Differentiability at a point

For

I want to know where is differentiable/not differentiable. I know it is differentiable at .. but I kind of cheated and used the Squeeze Theorem to prove that.

I now want to that to show that is *not* differentiable at the only other point where it is continuous, i.e. at . I don't know how to show it explicitly in limit form, however.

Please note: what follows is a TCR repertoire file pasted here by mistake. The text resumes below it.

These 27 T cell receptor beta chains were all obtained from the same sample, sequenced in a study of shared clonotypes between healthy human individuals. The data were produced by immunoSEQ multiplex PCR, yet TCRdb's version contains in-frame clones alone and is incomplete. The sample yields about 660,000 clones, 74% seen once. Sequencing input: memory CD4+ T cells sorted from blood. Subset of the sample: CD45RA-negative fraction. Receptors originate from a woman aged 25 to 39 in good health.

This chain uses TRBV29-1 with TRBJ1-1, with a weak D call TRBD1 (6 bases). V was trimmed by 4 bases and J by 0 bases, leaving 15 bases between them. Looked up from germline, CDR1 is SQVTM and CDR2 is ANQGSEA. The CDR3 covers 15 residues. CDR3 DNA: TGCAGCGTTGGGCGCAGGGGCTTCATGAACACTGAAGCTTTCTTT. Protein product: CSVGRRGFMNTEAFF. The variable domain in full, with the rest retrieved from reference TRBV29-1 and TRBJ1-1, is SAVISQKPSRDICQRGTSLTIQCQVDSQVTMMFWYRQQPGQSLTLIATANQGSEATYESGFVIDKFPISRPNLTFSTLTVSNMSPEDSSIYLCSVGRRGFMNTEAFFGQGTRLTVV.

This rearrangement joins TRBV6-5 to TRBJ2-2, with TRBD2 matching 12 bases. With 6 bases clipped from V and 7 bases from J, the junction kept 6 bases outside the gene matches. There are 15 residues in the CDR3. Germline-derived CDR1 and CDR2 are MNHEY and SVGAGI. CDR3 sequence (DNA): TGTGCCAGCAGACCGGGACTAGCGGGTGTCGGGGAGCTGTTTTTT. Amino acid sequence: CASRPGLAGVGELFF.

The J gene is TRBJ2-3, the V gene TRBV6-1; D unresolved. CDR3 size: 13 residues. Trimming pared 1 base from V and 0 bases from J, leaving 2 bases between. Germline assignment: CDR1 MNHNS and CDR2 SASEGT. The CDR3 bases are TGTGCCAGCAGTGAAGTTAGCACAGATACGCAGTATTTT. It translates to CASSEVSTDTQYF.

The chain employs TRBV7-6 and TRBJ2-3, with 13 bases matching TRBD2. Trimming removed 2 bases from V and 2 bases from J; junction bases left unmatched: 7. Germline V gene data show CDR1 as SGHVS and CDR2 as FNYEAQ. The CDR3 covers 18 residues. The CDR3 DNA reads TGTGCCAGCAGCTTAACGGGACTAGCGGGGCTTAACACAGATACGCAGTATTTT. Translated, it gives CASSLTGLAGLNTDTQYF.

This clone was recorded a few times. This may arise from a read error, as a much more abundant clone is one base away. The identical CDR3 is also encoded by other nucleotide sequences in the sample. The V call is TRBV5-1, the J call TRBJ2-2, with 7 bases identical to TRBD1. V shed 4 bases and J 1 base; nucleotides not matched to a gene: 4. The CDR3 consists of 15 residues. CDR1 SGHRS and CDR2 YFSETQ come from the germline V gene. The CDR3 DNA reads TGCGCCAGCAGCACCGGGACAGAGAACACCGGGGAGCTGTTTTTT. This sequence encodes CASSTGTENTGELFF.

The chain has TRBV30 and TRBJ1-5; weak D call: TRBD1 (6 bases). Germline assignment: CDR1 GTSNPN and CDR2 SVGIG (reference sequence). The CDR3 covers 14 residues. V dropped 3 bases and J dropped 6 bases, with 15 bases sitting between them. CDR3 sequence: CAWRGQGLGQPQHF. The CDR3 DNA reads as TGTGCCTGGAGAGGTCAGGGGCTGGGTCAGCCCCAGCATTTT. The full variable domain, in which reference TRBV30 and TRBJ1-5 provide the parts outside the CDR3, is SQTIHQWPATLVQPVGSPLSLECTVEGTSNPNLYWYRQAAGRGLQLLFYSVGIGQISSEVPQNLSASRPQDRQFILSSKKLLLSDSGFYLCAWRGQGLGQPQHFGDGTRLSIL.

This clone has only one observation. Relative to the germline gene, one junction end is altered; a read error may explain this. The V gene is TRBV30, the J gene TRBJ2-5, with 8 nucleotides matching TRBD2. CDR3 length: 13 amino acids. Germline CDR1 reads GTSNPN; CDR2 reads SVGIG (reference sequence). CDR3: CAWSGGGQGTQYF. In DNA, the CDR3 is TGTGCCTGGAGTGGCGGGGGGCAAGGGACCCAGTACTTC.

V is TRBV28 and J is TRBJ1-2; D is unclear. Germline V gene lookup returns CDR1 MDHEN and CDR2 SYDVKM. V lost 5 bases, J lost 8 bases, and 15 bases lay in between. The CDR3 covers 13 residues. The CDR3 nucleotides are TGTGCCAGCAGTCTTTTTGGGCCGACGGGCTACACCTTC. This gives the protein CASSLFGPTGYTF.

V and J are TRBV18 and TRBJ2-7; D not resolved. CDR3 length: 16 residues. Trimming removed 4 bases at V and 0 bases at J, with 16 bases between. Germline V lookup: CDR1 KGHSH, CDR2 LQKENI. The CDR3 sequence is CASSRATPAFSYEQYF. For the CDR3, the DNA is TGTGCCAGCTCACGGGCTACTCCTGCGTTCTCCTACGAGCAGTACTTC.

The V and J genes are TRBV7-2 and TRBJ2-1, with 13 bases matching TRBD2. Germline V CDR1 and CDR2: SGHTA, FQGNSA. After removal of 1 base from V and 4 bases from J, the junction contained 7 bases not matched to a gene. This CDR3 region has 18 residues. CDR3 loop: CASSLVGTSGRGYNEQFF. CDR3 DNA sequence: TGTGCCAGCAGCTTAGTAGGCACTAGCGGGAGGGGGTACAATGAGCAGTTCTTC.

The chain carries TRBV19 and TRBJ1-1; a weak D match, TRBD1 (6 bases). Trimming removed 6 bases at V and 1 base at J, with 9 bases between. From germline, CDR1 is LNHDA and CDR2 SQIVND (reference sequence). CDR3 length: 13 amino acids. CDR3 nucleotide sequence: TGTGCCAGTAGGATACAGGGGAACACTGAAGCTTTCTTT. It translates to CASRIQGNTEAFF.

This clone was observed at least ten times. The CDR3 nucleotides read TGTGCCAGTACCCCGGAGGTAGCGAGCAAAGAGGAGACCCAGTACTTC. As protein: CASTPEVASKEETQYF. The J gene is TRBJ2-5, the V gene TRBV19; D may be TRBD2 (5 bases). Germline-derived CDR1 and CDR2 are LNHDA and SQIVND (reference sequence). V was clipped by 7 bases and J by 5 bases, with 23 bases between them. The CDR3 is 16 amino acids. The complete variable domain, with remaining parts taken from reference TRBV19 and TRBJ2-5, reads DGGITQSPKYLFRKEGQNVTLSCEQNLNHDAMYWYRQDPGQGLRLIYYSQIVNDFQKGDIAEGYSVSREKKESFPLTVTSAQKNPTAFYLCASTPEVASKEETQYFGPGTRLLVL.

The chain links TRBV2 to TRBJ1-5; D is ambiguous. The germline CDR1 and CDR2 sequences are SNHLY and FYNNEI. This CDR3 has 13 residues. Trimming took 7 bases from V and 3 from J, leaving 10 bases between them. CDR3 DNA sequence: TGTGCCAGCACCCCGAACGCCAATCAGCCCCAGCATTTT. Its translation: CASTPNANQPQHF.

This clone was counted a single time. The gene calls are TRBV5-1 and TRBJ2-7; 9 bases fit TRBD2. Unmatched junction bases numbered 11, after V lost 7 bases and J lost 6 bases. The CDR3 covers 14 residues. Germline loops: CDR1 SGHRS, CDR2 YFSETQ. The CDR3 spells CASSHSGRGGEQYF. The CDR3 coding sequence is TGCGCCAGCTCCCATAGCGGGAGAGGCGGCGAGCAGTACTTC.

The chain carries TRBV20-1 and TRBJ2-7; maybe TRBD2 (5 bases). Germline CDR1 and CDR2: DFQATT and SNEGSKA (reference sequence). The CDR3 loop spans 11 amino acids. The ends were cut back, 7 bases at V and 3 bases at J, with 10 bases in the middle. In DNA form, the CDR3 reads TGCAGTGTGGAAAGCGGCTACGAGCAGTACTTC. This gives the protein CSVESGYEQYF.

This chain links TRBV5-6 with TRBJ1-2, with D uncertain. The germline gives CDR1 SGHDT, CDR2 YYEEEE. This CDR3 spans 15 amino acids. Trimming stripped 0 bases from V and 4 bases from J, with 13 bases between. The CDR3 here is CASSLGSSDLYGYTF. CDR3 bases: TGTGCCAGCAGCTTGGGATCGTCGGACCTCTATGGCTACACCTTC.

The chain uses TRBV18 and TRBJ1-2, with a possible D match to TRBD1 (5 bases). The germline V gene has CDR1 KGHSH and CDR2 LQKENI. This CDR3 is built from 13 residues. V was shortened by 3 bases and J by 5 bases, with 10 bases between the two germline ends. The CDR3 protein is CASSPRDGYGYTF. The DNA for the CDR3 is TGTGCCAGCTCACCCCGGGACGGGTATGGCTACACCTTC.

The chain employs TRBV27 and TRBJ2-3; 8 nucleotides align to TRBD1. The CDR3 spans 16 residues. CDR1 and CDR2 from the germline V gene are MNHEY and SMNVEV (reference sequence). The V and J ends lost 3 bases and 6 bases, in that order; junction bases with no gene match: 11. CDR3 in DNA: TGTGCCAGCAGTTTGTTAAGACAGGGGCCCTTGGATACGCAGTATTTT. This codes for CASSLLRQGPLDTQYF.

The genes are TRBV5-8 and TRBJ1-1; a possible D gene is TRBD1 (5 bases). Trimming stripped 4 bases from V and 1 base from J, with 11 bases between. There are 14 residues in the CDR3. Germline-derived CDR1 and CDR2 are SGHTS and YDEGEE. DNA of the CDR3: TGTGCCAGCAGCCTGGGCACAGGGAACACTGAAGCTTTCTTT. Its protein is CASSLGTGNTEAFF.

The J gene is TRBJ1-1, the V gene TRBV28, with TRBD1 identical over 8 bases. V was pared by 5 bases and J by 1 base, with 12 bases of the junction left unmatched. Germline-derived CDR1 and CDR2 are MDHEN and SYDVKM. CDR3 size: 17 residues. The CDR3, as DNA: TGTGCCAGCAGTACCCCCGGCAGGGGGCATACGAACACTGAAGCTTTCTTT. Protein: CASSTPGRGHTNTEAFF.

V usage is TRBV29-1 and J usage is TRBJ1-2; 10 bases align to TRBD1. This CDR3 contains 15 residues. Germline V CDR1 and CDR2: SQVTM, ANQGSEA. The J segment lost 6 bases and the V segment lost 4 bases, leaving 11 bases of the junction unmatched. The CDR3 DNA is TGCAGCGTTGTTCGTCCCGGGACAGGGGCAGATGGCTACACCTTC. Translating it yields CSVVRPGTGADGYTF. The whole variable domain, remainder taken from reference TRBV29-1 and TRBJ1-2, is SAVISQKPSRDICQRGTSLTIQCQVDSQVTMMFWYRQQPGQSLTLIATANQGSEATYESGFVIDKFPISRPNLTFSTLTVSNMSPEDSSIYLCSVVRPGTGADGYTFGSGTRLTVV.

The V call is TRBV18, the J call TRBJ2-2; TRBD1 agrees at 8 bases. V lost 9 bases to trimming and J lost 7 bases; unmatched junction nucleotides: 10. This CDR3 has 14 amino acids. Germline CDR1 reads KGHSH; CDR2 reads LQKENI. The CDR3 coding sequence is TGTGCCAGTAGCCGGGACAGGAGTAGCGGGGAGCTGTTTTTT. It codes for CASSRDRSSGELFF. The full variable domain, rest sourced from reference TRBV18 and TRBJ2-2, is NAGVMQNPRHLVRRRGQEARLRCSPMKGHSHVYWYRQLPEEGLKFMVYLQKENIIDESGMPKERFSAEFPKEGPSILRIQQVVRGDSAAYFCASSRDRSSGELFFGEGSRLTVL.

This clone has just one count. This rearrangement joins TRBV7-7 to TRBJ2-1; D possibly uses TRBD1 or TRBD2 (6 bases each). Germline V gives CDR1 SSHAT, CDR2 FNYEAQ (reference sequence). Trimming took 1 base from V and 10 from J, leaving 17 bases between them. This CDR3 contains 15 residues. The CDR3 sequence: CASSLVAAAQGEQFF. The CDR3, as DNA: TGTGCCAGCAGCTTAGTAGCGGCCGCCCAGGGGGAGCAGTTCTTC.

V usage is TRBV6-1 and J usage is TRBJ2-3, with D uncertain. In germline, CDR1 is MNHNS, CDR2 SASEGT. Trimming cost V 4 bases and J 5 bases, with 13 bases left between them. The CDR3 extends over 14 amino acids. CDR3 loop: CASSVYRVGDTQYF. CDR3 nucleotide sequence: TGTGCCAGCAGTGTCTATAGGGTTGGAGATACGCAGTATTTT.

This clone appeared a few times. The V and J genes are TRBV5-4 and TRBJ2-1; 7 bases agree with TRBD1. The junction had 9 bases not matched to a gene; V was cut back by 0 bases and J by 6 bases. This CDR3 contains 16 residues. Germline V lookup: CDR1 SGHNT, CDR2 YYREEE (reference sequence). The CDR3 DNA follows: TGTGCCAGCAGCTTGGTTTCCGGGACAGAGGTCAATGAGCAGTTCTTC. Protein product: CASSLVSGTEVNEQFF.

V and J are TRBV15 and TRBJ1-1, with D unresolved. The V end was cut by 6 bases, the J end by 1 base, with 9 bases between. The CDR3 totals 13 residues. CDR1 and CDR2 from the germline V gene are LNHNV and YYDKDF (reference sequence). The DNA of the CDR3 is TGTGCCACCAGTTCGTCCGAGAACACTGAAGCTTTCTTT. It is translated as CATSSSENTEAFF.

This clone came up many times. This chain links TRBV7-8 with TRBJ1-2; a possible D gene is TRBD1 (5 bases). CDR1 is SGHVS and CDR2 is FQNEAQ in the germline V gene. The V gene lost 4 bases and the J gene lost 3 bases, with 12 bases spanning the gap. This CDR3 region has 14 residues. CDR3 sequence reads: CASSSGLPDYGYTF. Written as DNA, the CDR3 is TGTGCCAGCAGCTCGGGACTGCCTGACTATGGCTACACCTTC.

Any help or tips are appreciated - thanks in advance!

Re: Differentiability at a point

The limit form requires that for any there is a , such that if .

However, if , there is always an h, for which this is not true (for any and any choice of f'(x)).

This is the case, since between any 2 different rational numbers, there is always an irrational number.

And between any 2 different irrational numbers, there is always a rational number.

Re: Differentiability at a point

Worded very well - thanks so much. I didn't think about using that form of limit.